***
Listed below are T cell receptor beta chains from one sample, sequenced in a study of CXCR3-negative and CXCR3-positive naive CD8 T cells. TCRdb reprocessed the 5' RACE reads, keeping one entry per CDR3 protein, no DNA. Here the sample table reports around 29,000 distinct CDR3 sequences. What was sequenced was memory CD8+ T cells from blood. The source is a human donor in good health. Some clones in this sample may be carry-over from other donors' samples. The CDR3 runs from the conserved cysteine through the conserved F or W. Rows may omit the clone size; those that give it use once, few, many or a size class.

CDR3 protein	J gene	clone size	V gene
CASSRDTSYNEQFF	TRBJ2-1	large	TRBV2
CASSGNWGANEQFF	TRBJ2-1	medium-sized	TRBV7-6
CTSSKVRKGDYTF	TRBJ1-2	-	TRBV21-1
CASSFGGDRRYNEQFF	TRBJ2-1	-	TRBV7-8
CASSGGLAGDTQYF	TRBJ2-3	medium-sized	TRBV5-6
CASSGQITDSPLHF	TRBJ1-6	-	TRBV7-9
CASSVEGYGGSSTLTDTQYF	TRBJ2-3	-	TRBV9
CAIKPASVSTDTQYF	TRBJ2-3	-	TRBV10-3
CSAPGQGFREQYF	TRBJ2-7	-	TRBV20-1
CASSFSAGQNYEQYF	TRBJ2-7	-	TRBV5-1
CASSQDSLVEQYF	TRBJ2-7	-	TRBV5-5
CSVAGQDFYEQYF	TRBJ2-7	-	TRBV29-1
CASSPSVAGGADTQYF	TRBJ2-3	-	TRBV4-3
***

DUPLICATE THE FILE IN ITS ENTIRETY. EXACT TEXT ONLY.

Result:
Listed below are T cell receptor beta chains from one sample, sequenced in a study of CXCR3-negative and CXCR3-positive naive CD8 T cells. TCRdb reprocessed the 5' RACE reads, keeping one entry per CDR3 protein, no DNA. Here the sample table reports around 29,000 distinct CDR3 sequences. What was sequenced was memory CD8+ T cells from blood. The source is a human donor in good health. Some clones in this sample may be carry-over from other donors' samples. The CDR3 runs from the conserved cysteine through the conserved F or W. Rows may omit the clone size; those that give it use once, few, many or a size class.

CDR3 protein	J gene	clone size	V gene
CASSRDTSYNEQFF	TRBJ2-1	large	TRBV2
CASSGNWGANEQFF	TRBJ2-1	medium-sized	TRBV7-6
CTSSKVRKGDYTF	TRBJ1-2	-	TRBV21-1
CASSFGGDRRYNEQFF	TRBJ2-1	-	TRBV7-8
CASSGGLAGDTQYF	TRBJ2-3	medium-sized	TRBV5-6
CASSGQITDSPLHF	TRBJ1-6	-	TRBV7-9
CASSVEGYGGSSTLTDTQYF	TRBJ2-3	-	TRBV9
CAIKPASVSTDTQYF	TRBJ2-3	-	TRBV10-3
CSAPGQGFREQYF	TRBJ2-7	-	TRBV20-1
CASSFSAGQNYEQYF	TRBJ2-7	-	TRBV5-1
CASSQDSLVEQYF	TRBJ2-7	-	TRBV5-5
CSVAGQDFYEQYF	TRBJ2-7	-	TRBV29-1
CASSPSVAGGADTQYF	TRBJ2-3	-	TRBV4-3